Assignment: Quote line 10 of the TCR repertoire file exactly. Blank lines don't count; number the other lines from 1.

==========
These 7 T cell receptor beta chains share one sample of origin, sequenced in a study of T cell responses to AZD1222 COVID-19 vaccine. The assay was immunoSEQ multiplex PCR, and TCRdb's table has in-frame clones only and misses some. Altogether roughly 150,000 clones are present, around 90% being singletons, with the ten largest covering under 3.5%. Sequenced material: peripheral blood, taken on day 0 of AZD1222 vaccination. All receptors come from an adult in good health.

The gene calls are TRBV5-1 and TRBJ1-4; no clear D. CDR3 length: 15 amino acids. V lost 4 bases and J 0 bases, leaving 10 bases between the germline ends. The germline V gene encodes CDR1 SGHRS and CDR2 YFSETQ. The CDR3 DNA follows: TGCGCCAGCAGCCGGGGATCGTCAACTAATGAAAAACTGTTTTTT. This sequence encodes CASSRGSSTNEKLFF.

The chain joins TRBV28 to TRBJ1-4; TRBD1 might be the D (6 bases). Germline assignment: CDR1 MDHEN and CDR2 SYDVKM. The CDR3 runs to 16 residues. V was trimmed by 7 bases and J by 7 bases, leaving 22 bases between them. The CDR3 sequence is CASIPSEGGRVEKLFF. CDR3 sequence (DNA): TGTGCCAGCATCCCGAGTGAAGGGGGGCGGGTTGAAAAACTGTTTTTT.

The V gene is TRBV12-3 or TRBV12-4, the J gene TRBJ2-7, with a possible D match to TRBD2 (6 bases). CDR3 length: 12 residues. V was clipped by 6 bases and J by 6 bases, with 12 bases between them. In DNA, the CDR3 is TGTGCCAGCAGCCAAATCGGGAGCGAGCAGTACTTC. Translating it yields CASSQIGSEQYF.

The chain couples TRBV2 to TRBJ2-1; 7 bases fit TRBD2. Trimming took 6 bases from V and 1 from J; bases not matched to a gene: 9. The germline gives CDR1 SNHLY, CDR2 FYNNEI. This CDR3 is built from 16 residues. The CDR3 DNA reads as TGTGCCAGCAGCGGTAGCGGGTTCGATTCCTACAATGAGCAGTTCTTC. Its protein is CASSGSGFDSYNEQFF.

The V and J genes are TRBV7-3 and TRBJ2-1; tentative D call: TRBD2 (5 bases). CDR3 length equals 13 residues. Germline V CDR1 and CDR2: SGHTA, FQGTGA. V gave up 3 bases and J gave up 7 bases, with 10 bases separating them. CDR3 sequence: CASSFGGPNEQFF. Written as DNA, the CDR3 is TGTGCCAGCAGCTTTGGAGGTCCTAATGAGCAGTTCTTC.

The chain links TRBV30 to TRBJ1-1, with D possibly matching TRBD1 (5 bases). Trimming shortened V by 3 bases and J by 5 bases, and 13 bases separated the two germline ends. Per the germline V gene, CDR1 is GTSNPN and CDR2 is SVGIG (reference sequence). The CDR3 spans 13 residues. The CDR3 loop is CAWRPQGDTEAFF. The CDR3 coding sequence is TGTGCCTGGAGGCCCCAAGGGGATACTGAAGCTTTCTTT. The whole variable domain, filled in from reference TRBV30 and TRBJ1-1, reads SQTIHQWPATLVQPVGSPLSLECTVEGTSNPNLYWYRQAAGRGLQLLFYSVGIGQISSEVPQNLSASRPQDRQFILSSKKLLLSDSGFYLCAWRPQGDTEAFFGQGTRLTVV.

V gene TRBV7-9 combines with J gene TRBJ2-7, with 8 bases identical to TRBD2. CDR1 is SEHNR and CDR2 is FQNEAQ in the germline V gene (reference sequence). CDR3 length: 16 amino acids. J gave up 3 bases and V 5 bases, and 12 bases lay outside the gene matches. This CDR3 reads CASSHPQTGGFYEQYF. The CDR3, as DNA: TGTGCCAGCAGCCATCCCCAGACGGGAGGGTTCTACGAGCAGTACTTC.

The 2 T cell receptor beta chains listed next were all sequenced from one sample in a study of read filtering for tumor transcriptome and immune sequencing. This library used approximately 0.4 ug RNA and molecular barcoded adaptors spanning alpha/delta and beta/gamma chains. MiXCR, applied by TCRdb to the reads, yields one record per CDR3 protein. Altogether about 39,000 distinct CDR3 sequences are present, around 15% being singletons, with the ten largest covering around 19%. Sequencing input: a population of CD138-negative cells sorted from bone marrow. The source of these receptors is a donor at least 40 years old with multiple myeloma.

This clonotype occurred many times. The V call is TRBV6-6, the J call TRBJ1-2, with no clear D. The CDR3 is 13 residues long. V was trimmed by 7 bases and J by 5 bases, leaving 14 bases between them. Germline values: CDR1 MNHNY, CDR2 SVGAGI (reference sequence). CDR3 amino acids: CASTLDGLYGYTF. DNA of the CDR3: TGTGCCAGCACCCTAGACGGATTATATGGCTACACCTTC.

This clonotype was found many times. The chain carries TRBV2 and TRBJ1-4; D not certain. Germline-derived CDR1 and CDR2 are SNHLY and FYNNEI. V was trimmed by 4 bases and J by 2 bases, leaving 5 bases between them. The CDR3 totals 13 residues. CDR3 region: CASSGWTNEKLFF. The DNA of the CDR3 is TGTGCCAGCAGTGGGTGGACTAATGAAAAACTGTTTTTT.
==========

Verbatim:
This clonotype occurred many times. The V call is TRBV6-6, the J call TRBJ1-2, with no clear D. The CDR3 is 13 residues long. V was trimmed by 7 bases and J by 5 bases, leaving 14 bases between them. Germline values: CDR1 MNHNY, CDR2 SVGAGI (reference sequence). CDR3 amino acids: CASTLDGLYGYTF. DNA of the CDR3: TGTGCCAGCACCCTAGACGGATTATATGGCTACACCTTC.